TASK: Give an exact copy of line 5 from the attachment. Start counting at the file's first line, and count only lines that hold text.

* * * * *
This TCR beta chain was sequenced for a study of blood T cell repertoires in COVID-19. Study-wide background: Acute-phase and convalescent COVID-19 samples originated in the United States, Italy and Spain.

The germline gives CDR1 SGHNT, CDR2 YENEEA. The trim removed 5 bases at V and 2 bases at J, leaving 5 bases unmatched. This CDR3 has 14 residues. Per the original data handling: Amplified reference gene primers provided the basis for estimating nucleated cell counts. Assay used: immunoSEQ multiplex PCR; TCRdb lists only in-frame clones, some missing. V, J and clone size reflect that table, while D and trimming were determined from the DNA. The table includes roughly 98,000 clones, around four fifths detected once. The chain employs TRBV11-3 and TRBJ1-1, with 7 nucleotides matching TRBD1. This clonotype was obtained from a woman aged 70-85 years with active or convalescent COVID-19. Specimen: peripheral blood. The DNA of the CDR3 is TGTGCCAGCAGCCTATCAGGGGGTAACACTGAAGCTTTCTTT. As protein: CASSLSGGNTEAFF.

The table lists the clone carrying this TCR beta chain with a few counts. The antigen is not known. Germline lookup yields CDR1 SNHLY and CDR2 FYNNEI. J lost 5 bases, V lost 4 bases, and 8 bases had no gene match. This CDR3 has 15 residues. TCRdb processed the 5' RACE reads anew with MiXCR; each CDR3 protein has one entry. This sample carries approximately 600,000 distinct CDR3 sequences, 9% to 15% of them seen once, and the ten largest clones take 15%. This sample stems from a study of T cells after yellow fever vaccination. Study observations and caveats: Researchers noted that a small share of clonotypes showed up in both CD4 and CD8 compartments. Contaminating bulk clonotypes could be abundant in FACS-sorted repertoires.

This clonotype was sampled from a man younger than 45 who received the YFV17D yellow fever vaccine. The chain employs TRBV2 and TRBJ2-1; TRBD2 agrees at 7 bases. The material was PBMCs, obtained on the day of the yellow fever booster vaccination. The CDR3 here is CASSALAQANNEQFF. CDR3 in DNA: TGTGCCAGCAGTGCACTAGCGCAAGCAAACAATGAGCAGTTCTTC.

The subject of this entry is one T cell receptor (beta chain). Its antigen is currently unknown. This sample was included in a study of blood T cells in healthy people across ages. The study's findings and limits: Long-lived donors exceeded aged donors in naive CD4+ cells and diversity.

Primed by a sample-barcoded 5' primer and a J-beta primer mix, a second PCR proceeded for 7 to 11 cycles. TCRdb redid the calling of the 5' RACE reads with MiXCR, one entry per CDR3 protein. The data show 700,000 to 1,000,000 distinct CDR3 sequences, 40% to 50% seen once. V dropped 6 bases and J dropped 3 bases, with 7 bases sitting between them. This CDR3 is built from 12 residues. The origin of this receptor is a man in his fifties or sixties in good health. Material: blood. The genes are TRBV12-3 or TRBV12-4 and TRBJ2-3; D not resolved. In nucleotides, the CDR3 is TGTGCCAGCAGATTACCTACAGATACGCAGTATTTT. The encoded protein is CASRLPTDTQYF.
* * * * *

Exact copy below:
The subject of this entry is one T cell receptor (beta chain). Its antigen is currently unknown. This sample was included in a study of blood T cells in healthy people across ages. The study's findings and limits: Long-lived donors exceeded aged donors in naive CD4+ cells and diversity.